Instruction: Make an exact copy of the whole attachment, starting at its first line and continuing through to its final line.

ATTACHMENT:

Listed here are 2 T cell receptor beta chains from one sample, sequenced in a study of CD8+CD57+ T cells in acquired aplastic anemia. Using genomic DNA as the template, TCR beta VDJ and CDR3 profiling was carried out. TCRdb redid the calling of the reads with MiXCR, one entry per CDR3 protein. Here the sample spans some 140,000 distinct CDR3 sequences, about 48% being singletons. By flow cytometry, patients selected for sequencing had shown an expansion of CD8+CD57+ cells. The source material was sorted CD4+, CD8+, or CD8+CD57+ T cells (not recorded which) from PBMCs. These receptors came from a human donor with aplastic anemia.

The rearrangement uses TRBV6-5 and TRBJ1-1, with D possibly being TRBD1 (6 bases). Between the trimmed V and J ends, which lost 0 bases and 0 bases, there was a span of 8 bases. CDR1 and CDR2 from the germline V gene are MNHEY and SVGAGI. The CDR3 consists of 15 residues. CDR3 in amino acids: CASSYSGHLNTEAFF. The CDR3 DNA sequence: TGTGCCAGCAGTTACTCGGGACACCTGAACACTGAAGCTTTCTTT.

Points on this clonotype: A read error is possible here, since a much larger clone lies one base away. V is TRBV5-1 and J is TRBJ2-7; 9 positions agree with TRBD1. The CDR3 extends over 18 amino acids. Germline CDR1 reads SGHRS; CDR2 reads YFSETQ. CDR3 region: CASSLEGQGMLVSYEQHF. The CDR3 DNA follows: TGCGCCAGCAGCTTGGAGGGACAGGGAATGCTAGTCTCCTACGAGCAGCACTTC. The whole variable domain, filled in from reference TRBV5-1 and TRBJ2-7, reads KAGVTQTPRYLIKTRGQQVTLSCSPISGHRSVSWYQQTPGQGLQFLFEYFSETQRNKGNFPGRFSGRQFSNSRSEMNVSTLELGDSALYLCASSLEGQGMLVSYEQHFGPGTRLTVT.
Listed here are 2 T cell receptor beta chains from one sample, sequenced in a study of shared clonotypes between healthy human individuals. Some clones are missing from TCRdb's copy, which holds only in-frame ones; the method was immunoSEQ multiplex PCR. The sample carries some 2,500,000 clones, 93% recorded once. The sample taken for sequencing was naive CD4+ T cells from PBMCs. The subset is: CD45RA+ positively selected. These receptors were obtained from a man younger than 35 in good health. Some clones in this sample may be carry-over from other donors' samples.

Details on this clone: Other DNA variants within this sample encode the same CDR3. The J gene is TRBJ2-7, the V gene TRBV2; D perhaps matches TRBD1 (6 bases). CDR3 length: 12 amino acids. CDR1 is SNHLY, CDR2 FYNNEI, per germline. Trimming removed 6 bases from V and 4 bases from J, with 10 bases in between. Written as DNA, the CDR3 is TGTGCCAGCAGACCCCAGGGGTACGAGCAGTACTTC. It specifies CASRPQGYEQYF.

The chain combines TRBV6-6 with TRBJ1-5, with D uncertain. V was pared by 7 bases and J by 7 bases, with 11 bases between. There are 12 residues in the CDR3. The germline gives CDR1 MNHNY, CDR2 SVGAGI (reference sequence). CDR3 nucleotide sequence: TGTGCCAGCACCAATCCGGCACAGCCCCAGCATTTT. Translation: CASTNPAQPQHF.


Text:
Listed here are 2 T cell receptor beta chains from one sample, sequenced in a study of CD8+CD57+ T cells in acquired aplastic anemia. Using genomic DNA as the template, TCR beta VDJ and CDR3 profiling was carried out. TCRdb redid the calling of the reads with MiXCR, one entry per CDR3 protein. Here the sample spans some 140,000 distinct CDR3 sequences, about 48% being singletons. By flow cytometry, patients selected for sequencing had shown an expansion of CD8+CD57+ cells. The source material was sorted CD4+, CD8+, or CD8+CD57+ T cells (not recorded which) from PBMCs. These receptors came from a human donor with aplastic anemia.

The rearrangement uses TRBV6-5 and TRBJ1-1, with D possibly being TRBD1 (6 bases). Between the trimmed V and J ends, which lost 0 bases and 0 bases, there was a span of 8 bases. CDR1 and CDR2 from the germline V gene are MNHEY and SVGAGI. The CDR3 consists of 15 residues. CDR3 in amino acids: CASSYSGHLNTEAFF. The CDR3 DNA sequence: TGTGCCAGCAGTTACTCGGGACACCTGAACACTGAAGCTTTCTTT.

Points on this clonotype: A read error is possible here, since a much larger clone lies one base away. V is TRBV5-1 and J is TRBJ2-7; 9 positions agree with TRBD1. The CDR3 extends over 18 amino acids. Germline CDR1 reads SGHRS; CDR2 reads YFSETQ. CDR3 region: CASSLEGQGMLVSYEQHF. The CDR3 DNA follows: TGCGCCAGCAGCTTGGAGGGACAGGGAATGCTAGTCTCCTACGAGCAGCACTTC. The whole variable domain, filled in from reference TRBV5-1 and TRBJ2-7, reads KAGVTQTPRYLIKTRGQQVTLSCSPISGHRSVSWYQQTPGQGLQFLFEYFSETQRNKGNFPGRFSGRQFSNSRSEMNVSTLELGDSALYLCASSLEGQGMLVSYEQHFGPGTRLTVT.
Listed here are 2 T cell receptor beta chains from one sample, sequenced in a study of shared clonotypes between healthy human individuals. Some clones are missing from TCRdb's copy, which holds only in-frame ones; the method was immunoSEQ multiplex PCR. The sample carries some 2,500,000 clones, 93% recorded once. The sample taken for sequencing was naive CD4+ T cells from PBMCs. The subset is: CD45RA+ positively selected. These receptors were obtained from a man younger than 35 in good health. Some clones in this sample may be carry-over from other donors' samples.

Details on this clone: Other DNA variants within this sample encode the same CDR3. The J gene is TRBJ2-7, the V gene TRBV2; D perhaps matches TRBD1 (6 bases). CDR3 length: 12 amino acids. CDR1 is SNHLY, CDR2 FYNNEI, per germline. Trimming removed 6 bases from V and 4 bases from J, with 10 bases in between. Written as DNA, the CDR3 is TGTGCCAGCAGACCCCAGGGGTACGAGCAGTACTTC. It specifies CASRPQGYEQYF.

The chain combines TRBV6-6 with TRBJ1-5, with D uncertain. V was pared by 7 bases and J by 7 bases, with 11 bases between. There are 12 residues in the CDR3. The germline gives CDR1 MNHNY, CDR2 SVGAGI (reference sequence). CDR3 nucleotide sequence: TGTGCCAGCACCAATCCGGCACAGCCCCAGCATTTT. Translation: CASTNPAQPQHF.